Homeownership has been a complex thing to handle, and many people struggle to get the opportunity to be a homeowner. For those who have a solid combination of good luck, good money, and good experience, there are avenues they may take to make the process simpler, one of which is getting a mortgage. But when should someone consider applying for a mortgage?
When to apply for a mortgage
Mortgages are an incredibly common approach for the majority of people buying a home in this day and age, and it’s not even close. But why is that the case? Well, simply put, buying a house is expensive. It was pricey 60 years ago, but now, with rising inflation, stagnating wages, and rising costs of houses, the idea of paying off the house all at once is nigh impossible for most. Hence, people tend to either rent, or they will accrue debt in order to get their own home. So, we have established that getting a mortgage is a common, and often necessary, path to homeownership. However, that does not simply mean that you just check off a box and have it done, especially not if you want it to be the best value possible.
First off, you need to make sure that getting this mortgage won’t ruin you financially. Homeownership is a great thing, and something that mortgage brokers Charlottesville VA will help you with, but realistically, not everyone can own a home. And it’s not because people aren’t trying hard enough; far from it, in fact. Despite the stereotypes of millennials being lazy, millennials are the most productive generation. Recently, we’ve gone through a lot of hardships that saw housing prices skyrocket and employment opportunities dwindle, most notably with the 2007 financial crisis and the 2019 Coronavirus pandemic. Ultimately, regardless of the reasons why you might not be able to afford to apply for a mortgage on your home, if you can’t, you can’t. It’s not a risk worth taking.
Determining whether you can do it will depend on multiple things. Savings plays a big part, obviously, but potential earnings are just as important, if not more so. If you’re taking out a mortgage, it means that you either do not have the funds to pay off the cost of the house right away, or you at least would be struggling if you did. Having the confidence that you will be able to accumulate the necessary funding to cover your debt. Having a rich employment history will also help with this, as the level of experience will reflect well if you need to get a new job.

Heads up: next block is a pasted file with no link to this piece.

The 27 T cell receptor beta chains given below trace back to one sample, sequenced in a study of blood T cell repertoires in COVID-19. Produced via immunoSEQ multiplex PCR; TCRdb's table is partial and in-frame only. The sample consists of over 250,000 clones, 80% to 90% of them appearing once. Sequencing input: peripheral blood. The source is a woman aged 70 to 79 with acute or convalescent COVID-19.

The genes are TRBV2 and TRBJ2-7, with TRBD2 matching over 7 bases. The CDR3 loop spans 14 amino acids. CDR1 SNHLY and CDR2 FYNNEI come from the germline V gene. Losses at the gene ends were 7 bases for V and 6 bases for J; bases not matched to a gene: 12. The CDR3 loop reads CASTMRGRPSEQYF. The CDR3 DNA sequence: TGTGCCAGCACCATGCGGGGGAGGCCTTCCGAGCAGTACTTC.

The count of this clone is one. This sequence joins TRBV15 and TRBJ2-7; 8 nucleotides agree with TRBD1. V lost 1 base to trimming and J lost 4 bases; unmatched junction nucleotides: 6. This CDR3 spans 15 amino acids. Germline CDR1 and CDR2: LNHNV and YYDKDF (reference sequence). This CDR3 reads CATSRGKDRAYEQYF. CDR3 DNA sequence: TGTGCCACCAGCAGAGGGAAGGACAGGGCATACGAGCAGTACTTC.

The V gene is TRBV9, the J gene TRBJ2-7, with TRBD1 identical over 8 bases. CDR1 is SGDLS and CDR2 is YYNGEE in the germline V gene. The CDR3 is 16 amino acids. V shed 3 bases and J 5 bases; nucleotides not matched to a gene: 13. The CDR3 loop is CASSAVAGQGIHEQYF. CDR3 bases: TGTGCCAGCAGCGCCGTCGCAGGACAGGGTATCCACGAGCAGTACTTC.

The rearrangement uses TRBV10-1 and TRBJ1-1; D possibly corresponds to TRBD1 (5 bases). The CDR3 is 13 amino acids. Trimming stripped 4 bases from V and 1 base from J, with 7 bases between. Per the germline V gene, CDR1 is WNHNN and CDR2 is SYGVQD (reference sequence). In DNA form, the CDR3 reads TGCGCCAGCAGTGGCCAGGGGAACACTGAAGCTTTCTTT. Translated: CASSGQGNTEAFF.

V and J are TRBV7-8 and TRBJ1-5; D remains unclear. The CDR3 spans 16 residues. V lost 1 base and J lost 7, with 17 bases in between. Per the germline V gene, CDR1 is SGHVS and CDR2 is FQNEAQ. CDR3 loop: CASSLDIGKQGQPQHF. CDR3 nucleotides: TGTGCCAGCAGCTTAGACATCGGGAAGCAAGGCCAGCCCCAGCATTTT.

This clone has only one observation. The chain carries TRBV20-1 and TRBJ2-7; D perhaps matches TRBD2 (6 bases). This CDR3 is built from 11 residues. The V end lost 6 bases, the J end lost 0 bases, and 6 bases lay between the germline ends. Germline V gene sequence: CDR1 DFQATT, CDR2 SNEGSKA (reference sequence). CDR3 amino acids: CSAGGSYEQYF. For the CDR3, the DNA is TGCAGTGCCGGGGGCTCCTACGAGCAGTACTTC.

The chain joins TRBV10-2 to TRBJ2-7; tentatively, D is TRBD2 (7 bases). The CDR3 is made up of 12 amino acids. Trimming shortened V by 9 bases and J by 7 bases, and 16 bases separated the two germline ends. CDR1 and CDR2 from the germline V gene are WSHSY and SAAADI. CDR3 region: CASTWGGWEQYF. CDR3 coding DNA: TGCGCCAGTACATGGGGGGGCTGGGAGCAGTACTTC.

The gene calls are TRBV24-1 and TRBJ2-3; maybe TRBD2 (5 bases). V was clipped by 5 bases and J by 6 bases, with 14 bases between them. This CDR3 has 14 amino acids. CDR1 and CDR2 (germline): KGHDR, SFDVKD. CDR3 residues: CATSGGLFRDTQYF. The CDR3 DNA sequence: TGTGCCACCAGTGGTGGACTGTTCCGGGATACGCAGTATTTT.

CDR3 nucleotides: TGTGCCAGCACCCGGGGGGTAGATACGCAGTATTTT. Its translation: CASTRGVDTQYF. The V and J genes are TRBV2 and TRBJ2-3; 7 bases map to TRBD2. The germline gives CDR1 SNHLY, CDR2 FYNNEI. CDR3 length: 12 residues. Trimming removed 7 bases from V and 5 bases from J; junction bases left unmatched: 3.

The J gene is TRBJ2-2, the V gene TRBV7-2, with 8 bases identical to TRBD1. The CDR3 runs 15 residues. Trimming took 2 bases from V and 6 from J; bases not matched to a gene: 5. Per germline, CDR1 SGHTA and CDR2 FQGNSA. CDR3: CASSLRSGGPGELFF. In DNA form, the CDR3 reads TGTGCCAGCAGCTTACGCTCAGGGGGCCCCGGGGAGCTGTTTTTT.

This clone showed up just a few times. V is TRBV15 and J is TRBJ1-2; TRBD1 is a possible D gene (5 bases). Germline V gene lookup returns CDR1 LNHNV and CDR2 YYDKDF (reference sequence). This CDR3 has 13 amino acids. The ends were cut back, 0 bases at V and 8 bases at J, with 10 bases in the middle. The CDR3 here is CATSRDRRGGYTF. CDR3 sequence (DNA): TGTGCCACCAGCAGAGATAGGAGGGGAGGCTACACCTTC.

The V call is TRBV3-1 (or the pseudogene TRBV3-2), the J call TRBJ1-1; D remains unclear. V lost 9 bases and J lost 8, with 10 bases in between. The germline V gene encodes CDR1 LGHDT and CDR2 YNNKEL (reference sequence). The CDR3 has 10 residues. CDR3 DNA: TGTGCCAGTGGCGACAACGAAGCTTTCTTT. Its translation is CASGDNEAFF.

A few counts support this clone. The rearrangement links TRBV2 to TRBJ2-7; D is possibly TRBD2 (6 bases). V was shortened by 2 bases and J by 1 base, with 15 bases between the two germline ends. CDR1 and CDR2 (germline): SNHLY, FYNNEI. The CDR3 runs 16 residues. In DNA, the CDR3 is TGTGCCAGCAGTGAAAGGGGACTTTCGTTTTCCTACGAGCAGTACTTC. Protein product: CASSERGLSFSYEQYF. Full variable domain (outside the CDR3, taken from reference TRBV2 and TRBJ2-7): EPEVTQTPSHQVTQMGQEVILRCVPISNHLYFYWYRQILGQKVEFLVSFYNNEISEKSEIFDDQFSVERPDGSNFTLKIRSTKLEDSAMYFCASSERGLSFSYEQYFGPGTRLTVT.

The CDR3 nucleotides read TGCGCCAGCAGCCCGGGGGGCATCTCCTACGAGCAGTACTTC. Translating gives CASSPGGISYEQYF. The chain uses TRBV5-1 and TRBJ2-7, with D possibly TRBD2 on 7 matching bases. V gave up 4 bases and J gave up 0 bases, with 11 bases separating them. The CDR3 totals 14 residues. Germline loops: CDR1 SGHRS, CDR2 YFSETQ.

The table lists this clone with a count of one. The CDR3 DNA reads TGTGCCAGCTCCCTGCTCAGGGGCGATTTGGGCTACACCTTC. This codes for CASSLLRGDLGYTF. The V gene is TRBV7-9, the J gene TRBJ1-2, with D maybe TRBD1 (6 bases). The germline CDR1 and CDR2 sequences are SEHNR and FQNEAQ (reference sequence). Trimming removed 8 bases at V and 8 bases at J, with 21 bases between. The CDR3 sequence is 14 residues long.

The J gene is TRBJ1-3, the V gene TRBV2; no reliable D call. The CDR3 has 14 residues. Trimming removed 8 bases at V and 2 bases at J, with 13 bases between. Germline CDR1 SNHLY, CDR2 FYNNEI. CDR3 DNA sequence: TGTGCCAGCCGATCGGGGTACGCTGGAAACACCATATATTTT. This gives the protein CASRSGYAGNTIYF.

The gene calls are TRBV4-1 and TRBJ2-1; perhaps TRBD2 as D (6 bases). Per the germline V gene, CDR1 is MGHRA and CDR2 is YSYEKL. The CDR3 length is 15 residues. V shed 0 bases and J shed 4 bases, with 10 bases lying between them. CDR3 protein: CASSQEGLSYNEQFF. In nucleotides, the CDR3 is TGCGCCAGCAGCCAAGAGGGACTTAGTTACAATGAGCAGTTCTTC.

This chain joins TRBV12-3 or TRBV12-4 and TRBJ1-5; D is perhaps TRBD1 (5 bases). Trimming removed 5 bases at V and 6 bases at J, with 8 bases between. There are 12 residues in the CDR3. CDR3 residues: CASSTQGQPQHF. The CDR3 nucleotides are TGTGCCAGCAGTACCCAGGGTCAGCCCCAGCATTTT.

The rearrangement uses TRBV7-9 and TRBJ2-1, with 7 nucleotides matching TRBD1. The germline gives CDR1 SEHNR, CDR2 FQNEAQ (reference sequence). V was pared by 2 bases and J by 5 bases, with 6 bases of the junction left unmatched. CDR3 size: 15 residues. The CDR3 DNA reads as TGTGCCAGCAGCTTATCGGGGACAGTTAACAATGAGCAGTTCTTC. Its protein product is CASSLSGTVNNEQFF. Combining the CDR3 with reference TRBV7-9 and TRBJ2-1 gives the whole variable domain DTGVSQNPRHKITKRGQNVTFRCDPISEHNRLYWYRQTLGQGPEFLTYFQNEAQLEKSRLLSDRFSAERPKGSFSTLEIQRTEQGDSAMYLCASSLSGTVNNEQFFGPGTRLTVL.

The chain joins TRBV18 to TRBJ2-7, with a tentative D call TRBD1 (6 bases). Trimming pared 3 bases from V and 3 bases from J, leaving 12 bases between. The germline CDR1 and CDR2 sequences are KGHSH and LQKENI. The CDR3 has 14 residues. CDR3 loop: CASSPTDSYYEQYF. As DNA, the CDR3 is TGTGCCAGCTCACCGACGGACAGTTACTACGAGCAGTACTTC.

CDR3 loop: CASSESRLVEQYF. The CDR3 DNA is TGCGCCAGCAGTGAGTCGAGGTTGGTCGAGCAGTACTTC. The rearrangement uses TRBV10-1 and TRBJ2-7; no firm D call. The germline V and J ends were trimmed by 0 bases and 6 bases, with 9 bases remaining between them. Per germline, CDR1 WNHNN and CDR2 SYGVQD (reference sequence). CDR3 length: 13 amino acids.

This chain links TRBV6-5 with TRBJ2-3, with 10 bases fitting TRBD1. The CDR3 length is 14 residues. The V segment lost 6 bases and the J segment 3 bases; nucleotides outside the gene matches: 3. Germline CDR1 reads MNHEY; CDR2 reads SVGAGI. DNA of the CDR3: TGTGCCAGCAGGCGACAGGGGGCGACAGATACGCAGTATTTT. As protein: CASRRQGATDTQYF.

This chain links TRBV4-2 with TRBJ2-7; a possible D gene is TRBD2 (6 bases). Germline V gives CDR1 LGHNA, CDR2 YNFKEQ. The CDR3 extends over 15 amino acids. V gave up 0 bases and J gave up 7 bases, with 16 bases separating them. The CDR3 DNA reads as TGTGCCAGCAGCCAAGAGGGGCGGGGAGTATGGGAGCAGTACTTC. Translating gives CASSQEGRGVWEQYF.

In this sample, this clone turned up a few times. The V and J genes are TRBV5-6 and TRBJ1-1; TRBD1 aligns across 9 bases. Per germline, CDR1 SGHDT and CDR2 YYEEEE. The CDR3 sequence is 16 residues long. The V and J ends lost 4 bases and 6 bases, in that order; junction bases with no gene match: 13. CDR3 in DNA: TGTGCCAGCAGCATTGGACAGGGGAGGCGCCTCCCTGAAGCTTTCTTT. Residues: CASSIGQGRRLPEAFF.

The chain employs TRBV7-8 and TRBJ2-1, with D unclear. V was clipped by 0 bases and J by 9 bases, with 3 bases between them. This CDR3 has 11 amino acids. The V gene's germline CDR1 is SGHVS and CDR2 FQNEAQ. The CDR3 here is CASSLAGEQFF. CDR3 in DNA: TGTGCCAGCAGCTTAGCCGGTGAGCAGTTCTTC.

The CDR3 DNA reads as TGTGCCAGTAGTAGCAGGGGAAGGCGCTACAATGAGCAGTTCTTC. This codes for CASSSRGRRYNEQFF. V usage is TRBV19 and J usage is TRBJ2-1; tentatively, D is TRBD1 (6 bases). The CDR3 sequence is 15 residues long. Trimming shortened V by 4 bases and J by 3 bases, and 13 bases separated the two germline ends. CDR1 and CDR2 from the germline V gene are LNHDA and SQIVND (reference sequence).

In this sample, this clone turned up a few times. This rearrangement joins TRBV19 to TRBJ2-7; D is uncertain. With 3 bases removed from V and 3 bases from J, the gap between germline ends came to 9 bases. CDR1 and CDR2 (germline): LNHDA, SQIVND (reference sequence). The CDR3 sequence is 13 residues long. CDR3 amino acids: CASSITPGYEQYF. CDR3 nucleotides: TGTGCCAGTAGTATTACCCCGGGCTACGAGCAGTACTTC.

Getting your credit score under control
The next thing you need to figure out is your credit score. You are taking out a loan after all, so whoever gives you that loan is going to need to have some level of confidence that you will be able to pay them back, of which a credit score is a good measure. If your credit score is too low, you run the risk of having your mortgage application denied altogether. However, for people who have either very good or excellent credit scores, they are not only more likely to get approved, but more likely to get approved for a lower mortgage rate to boot.
Eligibility is typically determined based on the applicant’s FICO score, which is pulled from each of the three credit reporting agencies. The score ranges from 350 to 850, and the higher you are, the better your odds are going to be. Aim for at least 740; if you hit 800 or more, that’s even better. If your FICO score is below 580, however, that poses a serious risk of your application being denied. If you have a low credit score, there are things you can do to fix your credit score.
For one, your credit score may fluctuate from month to month, so if you’re only a little lower than you’d like, be sure to check again in a month. Yet, some things require proactive measures, such as paying off any debts you may have. In addition, it’s important that you keep your credit card usage low, and that you don’t spend more money than you are able to pay off in a short amount of time. You can also get limits implemented for your credit card, such that you literally cannot overuse it without removing the limit.
Timing is everything
In early 2022, mortgage rates rose to 3.64 percent. Whether it will go up or down from this point on will depend on a lot of factors, some of which are harder to predict than others. The point is, whether it is actually a good time to get a mortgage for your home is going to ultimately come down to timing. Don’t feel like you need to rush into owning a home, as this is often the most disastrous thing a homeowner can do if they can’t pay off their home right away without hurting for money as a result.